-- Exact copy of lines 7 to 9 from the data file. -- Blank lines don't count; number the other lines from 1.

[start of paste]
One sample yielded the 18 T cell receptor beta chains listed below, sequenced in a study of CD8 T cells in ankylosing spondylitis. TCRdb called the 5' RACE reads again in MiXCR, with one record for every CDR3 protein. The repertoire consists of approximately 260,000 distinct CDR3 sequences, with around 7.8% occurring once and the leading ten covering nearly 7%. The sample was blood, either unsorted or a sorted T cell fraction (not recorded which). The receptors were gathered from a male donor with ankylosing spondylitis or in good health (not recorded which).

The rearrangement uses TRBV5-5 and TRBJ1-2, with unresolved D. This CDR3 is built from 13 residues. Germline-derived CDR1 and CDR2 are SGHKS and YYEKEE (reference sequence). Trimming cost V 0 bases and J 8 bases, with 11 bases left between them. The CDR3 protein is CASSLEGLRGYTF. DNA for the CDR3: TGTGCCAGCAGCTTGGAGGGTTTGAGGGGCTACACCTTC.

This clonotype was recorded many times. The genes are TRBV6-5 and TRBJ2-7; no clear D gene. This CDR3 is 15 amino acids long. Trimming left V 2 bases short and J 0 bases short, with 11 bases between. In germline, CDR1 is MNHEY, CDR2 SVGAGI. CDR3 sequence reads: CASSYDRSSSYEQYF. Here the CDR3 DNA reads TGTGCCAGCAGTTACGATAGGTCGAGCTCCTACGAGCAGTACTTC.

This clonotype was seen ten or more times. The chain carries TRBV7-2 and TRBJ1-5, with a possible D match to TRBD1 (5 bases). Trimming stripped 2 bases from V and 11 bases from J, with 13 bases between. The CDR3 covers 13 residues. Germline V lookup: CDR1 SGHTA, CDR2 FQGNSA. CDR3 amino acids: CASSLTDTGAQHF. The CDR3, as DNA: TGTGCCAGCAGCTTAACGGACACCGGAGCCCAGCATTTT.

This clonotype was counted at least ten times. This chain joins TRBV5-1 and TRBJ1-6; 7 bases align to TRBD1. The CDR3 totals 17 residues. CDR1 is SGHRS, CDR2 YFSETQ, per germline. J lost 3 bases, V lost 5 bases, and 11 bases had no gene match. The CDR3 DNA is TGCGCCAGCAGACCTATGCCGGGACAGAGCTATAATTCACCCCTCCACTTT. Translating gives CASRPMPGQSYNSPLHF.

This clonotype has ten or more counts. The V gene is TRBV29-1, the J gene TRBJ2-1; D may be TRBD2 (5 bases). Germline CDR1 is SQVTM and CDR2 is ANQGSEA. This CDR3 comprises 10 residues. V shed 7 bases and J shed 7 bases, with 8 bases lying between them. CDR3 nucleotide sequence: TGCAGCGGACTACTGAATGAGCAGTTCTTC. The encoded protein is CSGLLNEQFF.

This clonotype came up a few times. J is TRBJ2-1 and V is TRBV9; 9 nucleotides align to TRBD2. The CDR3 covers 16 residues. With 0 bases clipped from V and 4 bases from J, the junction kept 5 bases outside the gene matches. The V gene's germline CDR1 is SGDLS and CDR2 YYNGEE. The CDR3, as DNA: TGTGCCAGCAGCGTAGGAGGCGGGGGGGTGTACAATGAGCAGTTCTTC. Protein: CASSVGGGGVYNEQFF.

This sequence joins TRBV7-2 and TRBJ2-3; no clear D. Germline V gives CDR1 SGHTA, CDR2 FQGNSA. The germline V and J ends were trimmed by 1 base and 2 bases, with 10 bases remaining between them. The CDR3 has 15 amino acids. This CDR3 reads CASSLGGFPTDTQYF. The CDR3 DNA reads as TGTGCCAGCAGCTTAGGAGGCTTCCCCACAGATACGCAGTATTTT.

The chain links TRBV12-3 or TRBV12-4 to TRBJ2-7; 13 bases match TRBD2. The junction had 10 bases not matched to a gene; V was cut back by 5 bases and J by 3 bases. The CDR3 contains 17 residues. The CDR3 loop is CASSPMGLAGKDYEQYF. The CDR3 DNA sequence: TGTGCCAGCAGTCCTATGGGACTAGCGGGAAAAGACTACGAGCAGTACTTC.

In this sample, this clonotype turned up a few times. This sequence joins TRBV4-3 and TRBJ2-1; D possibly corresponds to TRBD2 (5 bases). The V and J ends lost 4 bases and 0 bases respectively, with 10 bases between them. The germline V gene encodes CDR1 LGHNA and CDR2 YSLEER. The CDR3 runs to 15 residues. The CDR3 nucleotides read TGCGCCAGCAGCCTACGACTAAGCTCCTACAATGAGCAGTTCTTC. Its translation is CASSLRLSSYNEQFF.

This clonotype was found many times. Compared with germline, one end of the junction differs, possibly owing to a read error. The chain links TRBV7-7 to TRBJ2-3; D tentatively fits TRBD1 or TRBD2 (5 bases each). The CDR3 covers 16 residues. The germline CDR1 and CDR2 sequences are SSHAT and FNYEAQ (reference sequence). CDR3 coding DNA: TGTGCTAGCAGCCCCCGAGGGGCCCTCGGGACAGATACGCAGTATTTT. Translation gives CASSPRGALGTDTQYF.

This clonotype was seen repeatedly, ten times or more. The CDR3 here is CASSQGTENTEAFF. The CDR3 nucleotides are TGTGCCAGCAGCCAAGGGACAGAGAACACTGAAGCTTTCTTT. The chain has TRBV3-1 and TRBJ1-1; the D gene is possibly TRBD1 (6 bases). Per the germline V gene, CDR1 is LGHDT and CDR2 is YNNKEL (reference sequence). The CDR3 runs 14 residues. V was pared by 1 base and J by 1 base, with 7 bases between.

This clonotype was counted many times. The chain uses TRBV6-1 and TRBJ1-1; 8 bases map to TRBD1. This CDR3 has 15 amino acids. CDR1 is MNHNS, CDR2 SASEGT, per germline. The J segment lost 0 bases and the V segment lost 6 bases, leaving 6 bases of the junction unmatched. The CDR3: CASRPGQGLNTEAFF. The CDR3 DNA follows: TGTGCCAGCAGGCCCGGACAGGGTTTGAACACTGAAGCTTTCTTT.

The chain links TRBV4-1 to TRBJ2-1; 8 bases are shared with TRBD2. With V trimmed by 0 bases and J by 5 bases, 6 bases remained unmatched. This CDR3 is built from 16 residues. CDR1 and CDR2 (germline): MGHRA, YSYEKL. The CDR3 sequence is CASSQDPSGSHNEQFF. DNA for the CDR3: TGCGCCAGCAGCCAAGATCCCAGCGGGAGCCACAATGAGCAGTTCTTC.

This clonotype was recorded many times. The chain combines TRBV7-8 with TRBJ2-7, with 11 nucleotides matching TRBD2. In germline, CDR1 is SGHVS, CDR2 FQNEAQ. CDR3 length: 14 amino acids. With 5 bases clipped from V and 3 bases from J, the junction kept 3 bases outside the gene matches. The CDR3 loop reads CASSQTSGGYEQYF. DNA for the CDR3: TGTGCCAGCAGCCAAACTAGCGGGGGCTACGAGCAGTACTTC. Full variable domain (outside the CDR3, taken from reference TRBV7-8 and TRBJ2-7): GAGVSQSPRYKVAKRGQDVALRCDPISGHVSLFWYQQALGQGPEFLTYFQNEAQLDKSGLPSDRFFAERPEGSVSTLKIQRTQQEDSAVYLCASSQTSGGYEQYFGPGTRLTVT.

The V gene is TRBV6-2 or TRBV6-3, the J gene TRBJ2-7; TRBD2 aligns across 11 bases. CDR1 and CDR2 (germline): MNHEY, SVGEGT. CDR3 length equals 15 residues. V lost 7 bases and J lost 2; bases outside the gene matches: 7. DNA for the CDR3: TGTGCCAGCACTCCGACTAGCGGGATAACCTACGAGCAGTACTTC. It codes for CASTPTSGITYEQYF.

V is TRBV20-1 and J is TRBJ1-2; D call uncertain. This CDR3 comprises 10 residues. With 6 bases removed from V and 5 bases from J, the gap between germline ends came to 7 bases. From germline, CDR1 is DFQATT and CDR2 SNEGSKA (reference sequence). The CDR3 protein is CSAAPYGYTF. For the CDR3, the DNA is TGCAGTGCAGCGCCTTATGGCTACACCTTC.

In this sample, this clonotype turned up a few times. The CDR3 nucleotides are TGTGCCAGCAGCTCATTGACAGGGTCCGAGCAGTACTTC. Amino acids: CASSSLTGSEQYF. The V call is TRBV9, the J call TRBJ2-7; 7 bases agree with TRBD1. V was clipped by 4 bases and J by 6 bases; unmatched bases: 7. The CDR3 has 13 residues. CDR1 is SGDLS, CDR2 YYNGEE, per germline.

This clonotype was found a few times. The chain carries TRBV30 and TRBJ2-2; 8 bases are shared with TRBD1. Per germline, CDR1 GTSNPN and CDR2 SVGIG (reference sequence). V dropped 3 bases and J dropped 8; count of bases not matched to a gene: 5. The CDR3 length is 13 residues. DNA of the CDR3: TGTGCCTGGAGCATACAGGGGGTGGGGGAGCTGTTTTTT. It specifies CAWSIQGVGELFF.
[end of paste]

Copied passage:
This clonotype came up a few times. J is TRBJ2-1 and V is TRBV9; 9 nucleotides align to TRBD2. The CDR3 covers 16 residues. With 0 bases clipped from V and 4 bases from J, the junction kept 5 bases outside the gene matches. The V gene's germline CDR1 is SGDLS and CDR2 YYNGEE. The CDR3, as DNA: TGTGCCAGCAGCGTAGGAGGCGGGGGGGTGTACAATGAGCAGTTCTTC. Protein: CASSVGGGGVYNEQFF.

This sequence joins TRBV7-2 and TRBJ2-3; no clear D. Germline V gives CDR1 SGHTA, CDR2 FQGNSA. The germline V and J ends were trimmed by 1 base and 2 bases, with 10 bases remaining between them. The CDR3 has 15 amino acids. This CDR3 reads CASSLGGFPTDTQYF. The CDR3 DNA reads as TGTGCCAGCAGCTTAGGAGGCTTCCCCACAGATACGCAGTATTTT.

The chain links TRBV12-3 or TRBV12-4 to TRBJ2-7; 13 bases match TRBD2. The junction had 10 bases not matched to a gene; V was cut back by 5 bases and J by 3 bases. The CDR3 contains 17 residues. The CDR3 loop is CASSPMGLAGKDYEQYF. The CDR3 DNA sequence: TGTGCCAGCAGTCCTATGGGACTAGCGGGAAAAGACTACGAGCAGTACTTC.